Short on time? This class is available HERE as a Fast Class, exclusively for Creator Pass subscribers.


AFTER THIS CLASS YOU’LL BE ABLE TO:

  • Utilize the drawing tools, editing skills and effects you need to turn simple shapes and into sophisticated logos, icons, charts, and complex graphics.
  • Develop the eye and confidence in using your imagination to create logos, icons and drawings you'll be proud to share with clients
  • Format, edit and apply styles to text with ease
  • Thoughtfully use Illustrator to streamline your workflow and add flair to branding, documents, and websites

ABOUT JASON'S CLASS:

Adobe® Illustrator® CC can help you create everything from web icons and product packaging to book illustrations and billboards -- but only if you know all the hidden features. Illustrator CC is one of the best vector graphics software programs available, designed to help you create icons, logos, drawings, type and more for the web, print, or your mobile needs. Yet the extent of the illustrator tools likely means that, if you are self-taught or just opening Illustrator CC for the first time, you're missing out on some key features that not only will bring your designs to the next level, but also streamline your workflow.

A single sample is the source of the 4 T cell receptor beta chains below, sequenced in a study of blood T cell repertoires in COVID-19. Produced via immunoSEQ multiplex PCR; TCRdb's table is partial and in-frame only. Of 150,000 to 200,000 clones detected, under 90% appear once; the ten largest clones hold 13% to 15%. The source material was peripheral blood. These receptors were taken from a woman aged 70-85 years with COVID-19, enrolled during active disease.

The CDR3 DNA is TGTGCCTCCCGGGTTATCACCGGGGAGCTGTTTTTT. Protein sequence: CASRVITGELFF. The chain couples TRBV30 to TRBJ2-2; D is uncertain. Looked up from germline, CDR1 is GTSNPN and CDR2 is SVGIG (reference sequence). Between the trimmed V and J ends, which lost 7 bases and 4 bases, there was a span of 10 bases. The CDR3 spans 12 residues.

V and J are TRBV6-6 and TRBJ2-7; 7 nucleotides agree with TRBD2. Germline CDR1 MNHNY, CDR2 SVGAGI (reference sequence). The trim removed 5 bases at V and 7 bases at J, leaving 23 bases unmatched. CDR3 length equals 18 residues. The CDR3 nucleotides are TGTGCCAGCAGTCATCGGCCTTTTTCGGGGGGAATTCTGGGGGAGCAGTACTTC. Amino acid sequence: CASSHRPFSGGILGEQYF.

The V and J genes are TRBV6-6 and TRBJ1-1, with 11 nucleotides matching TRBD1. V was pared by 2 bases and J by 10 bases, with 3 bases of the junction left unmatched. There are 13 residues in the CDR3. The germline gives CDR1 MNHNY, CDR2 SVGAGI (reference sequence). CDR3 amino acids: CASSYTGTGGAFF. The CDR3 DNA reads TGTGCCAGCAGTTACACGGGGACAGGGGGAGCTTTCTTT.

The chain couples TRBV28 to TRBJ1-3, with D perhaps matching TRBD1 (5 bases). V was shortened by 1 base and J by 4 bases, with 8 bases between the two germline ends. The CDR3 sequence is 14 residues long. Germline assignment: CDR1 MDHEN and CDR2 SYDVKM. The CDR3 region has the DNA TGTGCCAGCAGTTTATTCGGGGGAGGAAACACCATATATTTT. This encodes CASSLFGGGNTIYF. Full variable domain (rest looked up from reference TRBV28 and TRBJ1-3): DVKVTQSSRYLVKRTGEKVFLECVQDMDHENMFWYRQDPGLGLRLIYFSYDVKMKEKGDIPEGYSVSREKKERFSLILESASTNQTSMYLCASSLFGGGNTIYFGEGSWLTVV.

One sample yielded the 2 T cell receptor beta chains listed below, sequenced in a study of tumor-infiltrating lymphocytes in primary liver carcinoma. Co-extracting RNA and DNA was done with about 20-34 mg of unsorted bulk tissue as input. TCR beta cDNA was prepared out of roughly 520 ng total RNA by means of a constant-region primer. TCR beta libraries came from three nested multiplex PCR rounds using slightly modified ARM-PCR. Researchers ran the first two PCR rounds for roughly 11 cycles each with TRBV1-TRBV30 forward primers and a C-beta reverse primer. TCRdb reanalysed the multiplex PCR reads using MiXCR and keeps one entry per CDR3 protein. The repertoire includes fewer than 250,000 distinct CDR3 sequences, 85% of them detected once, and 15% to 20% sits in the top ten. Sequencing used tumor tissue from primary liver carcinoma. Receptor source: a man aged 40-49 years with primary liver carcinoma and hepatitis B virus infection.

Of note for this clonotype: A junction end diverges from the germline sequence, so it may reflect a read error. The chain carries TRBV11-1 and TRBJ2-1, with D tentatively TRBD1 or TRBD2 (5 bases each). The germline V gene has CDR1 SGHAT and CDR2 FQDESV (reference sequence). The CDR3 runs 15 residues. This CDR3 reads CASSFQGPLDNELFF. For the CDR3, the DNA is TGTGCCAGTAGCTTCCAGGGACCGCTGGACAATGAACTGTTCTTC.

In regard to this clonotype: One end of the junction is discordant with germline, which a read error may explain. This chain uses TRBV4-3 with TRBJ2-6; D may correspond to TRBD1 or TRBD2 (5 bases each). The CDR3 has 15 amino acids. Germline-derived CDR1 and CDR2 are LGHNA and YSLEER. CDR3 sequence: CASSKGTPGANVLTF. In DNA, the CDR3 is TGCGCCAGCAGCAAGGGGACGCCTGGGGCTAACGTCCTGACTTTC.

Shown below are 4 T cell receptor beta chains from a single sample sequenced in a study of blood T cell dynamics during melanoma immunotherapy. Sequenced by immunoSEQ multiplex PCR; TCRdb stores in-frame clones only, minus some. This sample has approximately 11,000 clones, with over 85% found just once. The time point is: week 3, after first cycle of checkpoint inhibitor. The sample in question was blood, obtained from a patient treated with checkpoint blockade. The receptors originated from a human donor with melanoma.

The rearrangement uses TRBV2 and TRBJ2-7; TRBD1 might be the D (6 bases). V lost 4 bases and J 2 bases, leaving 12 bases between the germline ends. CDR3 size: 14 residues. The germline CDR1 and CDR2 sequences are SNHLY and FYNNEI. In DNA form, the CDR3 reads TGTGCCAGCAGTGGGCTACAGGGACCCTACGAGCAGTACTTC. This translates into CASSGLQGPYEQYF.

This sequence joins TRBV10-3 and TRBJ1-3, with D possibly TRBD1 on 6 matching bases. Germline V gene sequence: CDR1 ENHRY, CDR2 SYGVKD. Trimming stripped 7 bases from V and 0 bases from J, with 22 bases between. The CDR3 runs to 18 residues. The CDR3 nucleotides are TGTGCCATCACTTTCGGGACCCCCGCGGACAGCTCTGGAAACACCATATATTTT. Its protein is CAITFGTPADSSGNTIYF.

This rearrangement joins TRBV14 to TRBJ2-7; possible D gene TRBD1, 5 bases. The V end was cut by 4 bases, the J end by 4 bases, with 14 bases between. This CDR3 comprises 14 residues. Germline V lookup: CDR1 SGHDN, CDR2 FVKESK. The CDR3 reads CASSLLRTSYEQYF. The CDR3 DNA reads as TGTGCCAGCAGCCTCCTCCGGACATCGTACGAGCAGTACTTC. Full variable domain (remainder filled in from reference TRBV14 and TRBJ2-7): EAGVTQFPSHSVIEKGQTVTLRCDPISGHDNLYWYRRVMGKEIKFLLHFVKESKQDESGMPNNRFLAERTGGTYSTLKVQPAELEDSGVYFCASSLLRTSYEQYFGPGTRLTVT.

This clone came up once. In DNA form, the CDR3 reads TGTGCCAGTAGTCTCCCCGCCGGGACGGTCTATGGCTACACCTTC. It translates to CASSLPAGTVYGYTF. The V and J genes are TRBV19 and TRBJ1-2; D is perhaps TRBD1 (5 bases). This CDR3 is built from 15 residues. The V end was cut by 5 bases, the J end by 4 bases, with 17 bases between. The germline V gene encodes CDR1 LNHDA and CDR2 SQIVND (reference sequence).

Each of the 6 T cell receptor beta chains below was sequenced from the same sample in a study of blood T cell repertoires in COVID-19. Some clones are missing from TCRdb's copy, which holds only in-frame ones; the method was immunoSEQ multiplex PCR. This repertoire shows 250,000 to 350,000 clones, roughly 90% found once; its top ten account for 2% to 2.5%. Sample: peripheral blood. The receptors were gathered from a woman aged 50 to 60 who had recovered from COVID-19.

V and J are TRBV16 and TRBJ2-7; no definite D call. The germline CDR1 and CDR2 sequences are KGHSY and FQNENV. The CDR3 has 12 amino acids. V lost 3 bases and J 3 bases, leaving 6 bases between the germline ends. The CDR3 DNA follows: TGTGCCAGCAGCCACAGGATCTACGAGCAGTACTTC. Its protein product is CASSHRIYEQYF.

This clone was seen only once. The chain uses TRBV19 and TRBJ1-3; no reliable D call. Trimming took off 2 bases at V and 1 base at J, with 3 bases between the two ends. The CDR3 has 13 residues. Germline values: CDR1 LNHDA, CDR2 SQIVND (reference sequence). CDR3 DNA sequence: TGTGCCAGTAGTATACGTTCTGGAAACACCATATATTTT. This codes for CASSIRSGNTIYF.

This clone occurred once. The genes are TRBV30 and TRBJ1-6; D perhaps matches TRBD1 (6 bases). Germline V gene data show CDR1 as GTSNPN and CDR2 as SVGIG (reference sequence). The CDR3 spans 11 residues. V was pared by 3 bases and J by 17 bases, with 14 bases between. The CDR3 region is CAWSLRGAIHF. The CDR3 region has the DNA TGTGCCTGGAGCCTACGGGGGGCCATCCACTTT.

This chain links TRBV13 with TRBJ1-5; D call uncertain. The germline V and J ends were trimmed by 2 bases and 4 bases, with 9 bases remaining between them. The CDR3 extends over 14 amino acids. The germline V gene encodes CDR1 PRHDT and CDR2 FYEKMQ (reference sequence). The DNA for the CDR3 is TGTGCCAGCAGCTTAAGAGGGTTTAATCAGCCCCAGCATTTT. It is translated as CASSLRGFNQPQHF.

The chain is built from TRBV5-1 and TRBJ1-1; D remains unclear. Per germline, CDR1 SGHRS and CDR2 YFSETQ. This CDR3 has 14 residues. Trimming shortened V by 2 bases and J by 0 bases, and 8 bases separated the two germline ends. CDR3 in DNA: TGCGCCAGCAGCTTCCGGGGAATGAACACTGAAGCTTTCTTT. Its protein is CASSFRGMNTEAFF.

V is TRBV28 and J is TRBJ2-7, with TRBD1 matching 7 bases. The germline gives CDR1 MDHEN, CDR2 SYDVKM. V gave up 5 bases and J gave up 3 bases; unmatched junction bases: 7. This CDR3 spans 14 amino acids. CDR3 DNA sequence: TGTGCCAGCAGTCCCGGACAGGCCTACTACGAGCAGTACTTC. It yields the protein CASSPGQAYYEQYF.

When you purchase this course you’ll gain access to an enduring resource to build your skills. You will also receive a tutorial material that acts as a reference guide as you explore the software and tackle new projects.

Join well-known software instructor Jason Hoppe to learn how to incorporate a company name into a logo, make a flyer or mock up your new website. In this 20 lesson workshop, Jason covers setting up your document to exporting your creation for use across devices and everything in between. As a boot camp, this course is structured to allow professional designers to spend about an hour or so each weekday to learn the ins and outs of Illustrator in just four weeks.

WHO THIS CLASS IS FOR:

  • Adobe Illustrator newbies
  • Self-taught Illustrator users ready to uncover the hidden features and workflows design experts use
  • Those looking for explanations on Illustrator's latest new features, like the freeform gradient tool

SOFTWARE USED: